I wonder if the FPR can leak internally?
 

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'85 Fleetwood FWD
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728 Posts
Did you replace the coil also ?? Have someone crank it when it wont start, while you check for how good the spark is.
You could also try some starting fluid, and if that helps you may have a fuel problem, unless it's flooded instead of too lean.
Just some ideas.......
 

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69 Thunderbird | 90 Seville | 03 Corolla | 89 Marquis(scrapped) | 72 Torino(scrapped)
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2,026 Posts
Discussion Starter #5 (Edited)
Yeah coil too. Both of them. Every piece of the ignition system besides the bare distributor body itself is under 10k mi. Autolite platinums gapped at 0.60", 93 Shell gas exclusively, new fuel filter, the whole works. I had this issue before I replaced the ignition system... or anything else for that matter.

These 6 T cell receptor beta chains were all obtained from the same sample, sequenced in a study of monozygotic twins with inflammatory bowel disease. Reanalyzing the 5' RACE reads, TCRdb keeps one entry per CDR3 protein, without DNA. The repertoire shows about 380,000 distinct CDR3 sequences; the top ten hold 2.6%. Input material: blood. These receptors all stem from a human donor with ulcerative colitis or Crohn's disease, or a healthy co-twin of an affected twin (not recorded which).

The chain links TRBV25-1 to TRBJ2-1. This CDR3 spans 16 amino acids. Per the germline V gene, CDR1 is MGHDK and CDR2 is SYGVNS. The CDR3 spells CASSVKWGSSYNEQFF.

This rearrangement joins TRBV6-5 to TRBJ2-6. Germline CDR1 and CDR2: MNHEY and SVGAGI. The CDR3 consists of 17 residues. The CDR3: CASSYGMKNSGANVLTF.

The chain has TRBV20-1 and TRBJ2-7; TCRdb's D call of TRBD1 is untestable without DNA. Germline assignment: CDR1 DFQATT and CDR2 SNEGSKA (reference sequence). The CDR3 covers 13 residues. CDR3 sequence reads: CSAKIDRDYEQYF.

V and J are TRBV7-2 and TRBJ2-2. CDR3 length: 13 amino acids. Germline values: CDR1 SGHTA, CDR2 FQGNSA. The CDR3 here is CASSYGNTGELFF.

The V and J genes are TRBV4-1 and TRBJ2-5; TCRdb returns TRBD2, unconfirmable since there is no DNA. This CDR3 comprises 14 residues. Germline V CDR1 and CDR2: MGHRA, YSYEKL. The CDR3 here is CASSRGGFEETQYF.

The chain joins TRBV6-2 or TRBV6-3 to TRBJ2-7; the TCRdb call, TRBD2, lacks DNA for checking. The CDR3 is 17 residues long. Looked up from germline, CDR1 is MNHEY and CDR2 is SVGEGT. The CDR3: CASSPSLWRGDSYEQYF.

The car ALWAYS starts btw (Knock on wood) It just takes quite a bit longer cranking sometimes and ONLY when hot. Usually the first thing to check is a leaking FPR or dripping injectors. Neither are an issue unless the FPR leaks internally into the return line, causing the rail pressure to be too low.... right?:bonkers: ... or not gong into the return enough causing pressure to be too high resulting in too much fuel at start? :hmm:

I cant make the condition happen in my garage where I can check things unfortunately... Guess I'll have to do the old gauge to the windshield method. I'll have to pick up a gauge this weekend... Is there any way to check the FPR for internal leakage?

The way I see it, If the FPR leaks too much fuel into the return, The pressure at the rail will read low and make it look like the pump is going bad.

:bighead:

Another thought: At what operating condition does the FPR start to release fuel into the return? I assume it doesnt do it all the time or else the pump would run constantly with the key on, engine off. But what about at idle? Would I get an accurate reading from the pump at idle regardless of whether or not the FPR leaked internally?